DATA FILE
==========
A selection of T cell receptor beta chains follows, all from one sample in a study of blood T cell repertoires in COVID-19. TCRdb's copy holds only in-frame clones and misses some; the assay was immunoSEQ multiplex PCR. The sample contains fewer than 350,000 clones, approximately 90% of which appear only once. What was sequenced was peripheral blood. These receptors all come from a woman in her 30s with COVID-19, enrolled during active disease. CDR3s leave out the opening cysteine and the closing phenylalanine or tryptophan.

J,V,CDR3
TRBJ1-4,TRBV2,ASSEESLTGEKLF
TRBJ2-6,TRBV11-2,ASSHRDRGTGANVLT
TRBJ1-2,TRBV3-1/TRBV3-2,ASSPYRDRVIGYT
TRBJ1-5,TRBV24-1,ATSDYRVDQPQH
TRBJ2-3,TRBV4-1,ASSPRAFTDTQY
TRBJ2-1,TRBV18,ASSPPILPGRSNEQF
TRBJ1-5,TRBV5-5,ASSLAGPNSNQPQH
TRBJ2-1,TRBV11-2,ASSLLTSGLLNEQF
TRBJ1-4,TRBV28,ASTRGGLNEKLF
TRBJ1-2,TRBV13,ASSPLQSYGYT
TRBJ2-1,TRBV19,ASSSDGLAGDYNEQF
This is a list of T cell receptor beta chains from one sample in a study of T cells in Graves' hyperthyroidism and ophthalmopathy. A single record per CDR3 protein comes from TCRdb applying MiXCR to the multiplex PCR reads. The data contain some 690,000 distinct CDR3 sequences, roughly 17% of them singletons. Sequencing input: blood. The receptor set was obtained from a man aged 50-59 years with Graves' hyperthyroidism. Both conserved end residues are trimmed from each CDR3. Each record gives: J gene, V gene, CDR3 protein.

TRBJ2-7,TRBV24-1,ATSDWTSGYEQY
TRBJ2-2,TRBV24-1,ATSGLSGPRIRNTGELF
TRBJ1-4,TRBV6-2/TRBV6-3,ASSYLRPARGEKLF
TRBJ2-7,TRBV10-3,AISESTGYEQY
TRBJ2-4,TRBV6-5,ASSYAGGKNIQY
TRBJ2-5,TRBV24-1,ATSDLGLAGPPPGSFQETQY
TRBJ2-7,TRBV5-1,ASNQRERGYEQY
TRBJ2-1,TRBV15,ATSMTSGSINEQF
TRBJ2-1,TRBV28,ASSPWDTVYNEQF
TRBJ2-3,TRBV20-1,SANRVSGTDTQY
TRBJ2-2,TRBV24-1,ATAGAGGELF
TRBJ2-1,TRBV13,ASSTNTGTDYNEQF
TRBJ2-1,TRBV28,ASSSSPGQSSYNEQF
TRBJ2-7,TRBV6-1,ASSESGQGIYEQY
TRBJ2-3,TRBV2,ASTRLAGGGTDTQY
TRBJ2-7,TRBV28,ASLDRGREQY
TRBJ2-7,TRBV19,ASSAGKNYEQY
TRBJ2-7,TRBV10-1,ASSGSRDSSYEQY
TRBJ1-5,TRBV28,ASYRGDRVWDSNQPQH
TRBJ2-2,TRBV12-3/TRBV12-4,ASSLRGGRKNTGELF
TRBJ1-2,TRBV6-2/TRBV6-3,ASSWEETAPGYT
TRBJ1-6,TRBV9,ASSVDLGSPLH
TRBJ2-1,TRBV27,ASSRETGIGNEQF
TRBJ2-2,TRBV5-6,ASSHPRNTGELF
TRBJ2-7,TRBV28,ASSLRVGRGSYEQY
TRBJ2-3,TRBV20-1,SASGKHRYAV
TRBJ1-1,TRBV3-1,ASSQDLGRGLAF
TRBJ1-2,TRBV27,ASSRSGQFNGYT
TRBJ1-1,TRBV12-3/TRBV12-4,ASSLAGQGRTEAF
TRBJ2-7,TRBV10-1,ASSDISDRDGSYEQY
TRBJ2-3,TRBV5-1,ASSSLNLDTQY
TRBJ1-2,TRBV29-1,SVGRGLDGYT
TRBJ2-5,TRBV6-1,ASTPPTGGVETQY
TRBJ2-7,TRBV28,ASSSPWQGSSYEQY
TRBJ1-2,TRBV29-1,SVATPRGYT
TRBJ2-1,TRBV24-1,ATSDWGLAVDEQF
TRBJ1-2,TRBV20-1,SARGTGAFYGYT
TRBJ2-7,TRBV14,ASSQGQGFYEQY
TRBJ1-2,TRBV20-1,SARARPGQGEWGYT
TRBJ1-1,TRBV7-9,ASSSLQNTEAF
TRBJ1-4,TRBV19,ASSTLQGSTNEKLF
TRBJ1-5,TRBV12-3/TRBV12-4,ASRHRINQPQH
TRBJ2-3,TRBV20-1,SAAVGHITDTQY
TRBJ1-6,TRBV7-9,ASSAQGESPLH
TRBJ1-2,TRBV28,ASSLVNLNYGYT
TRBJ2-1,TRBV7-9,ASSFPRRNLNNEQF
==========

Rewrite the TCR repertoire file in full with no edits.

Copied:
A selection of T cell receptor beta chains follows, all from one sample in a study of blood T cell repertoires in COVID-19. TCRdb's copy holds only in-frame clones and misses some; the assay was immunoSEQ multiplex PCR. The sample contains fewer than 350,000 clones, approximately 90% of which appear only once. What was sequenced was peripheral blood. These receptors all come from a woman in her 30s with COVID-19, enrolled during active disease. CDR3s leave out the opening cysteine and the closing phenylalanine or tryptophan.

J,V,CDR3
TRBJ1-4,TRBV2,ASSEESLTGEKLF
TRBJ2-6,TRBV11-2,ASSHRDRGTGANVLT
TRBJ1-2,TRBV3-1/TRBV3-2,ASSPYRDRVIGYT
TRBJ1-5,TRBV24-1,ATSDYRVDQPQH
TRBJ2-3,TRBV4-1,ASSPRAFTDTQY
TRBJ2-1,TRBV18,ASSPPILPGRSNEQF
TRBJ1-5,TRBV5-5,ASSLAGPNSNQPQH
TRBJ2-1,TRBV11-2,ASSLLTSGLLNEQF
TRBJ1-4,TRBV28,ASTRGGLNEKLF
TRBJ1-2,TRBV13,ASSPLQSYGYT
TRBJ2-1,TRBV19,ASSSDGLAGDYNEQF
This is a list of T cell receptor beta chains from one sample in a study of T cells in Graves' hyperthyroidism and ophthalmopathy. A single record per CDR3 protein comes from TCRdb applying MiXCR to the multiplex PCR reads. The data contain some 690,000 distinct CDR3 sequences, roughly 17% of them singletons. Sequencing input: blood. The receptor set was obtained from a man aged 50-59 years with Graves' hyperthyroidism. Both conserved end residues are trimmed from each CDR3. Each record gives: J gene, V gene, CDR3 protein.

TRBJ2-7,TRBV24-1,ATSDWTSGYEQY
TRBJ2-2,TRBV24-1,ATSGLSGPRIRNTGELF
TRBJ1-4,TRBV6-2/TRBV6-3,ASSYLRPARGEKLF
TRBJ2-7,TRBV10-3,AISESTGYEQY
TRBJ2-4,TRBV6-5,ASSYAGGKNIQY
TRBJ2-5,TRBV24-1,ATSDLGLAGPPPGSFQETQY
TRBJ2-7,TRBV5-1,ASNQRERGYEQY
TRBJ2-1,TRBV15,ATSMTSGSINEQF
TRBJ2-1,TRBV28,ASSPWDTVYNEQF
TRBJ2-3,TRBV20-1,SANRVSGTDTQY
TRBJ2-2,TRBV24-1,ATAGAGGELF
TRBJ2-1,TRBV13,ASSTNTGTDYNEQF
TRBJ2-1,TRBV28,ASSSSPGQSSYNEQF
TRBJ2-7,TRBV6-1,ASSESGQGIYEQY
TRBJ2-3,TRBV2,ASTRLAGGGTDTQY
TRBJ2-7,TRBV28,ASLDRGREQY
TRBJ2-7,TRBV19,ASSAGKNYEQY
TRBJ2-7,TRBV10-1,ASSGSRDSSYEQY
TRBJ1-5,TRBV28,ASYRGDRVWDSNQPQH
TRBJ2-2,TRBV12-3/TRBV12-4,ASSLRGGRKNTGELF
TRBJ1-2,TRBV6-2/TRBV6-3,ASSWEETAPGYT
TRBJ1-6,TRBV9,ASSVDLGSPLH
TRBJ2-1,TRBV27,ASSRETGIGNEQF
TRBJ2-2,TRBV5-6,ASSHPRNTGELF
TRBJ2-7,TRBV28,ASSLRVGRGSYEQY
TRBJ2-3,TRBV20-1,SASGKHRYAV
TRBJ1-1,TRBV3-1,ASSQDLGRGLAF
TRBJ1-2,TRBV27,ASSRSGQFNGYT
TRBJ1-1,TRBV12-3/TRBV12-4,ASSLAGQGRTEAF
TRBJ2-7,TRBV10-1,ASSDISDRDGSYEQY
TRBJ2-3,TRBV5-1,ASSSLNLDTQY
TRBJ1-2,TRBV29-1,SVGRGLDGYT
TRBJ2-5,TRBV6-1,ASTPPTGGVETQY
TRBJ2-7,TRBV28,ASSSPWQGSSYEQY
TRBJ1-2,TRBV29-1,SVATPRGYT
TRBJ2-1,TRBV24-1,ATSDWGLAVDEQF
TRBJ1-2,TRBV20-1,SARGTGAFYGYT
TRBJ2-7,TRBV14,ASSQGQGFYEQY
TRBJ1-2,TRBV20-1,SARARPGQGEWGYT
TRBJ1-1,TRBV7-9,ASSSLQNTEAF
TRBJ1-4,TRBV19,ASSTLQGSTNEKLF
TRBJ1-5,TRBV12-3/TRBV12-4,ASRHRINQPQH
TRBJ2-3,TRBV20-1,SAAVGHITDTQY
TRBJ1-6,TRBV7-9,ASSAQGESPLH
TRBJ1-2,TRBV28,ASSLVNLNYGYT
TRBJ2-1,TRBV7-9,ASSFPRRNLNNEQF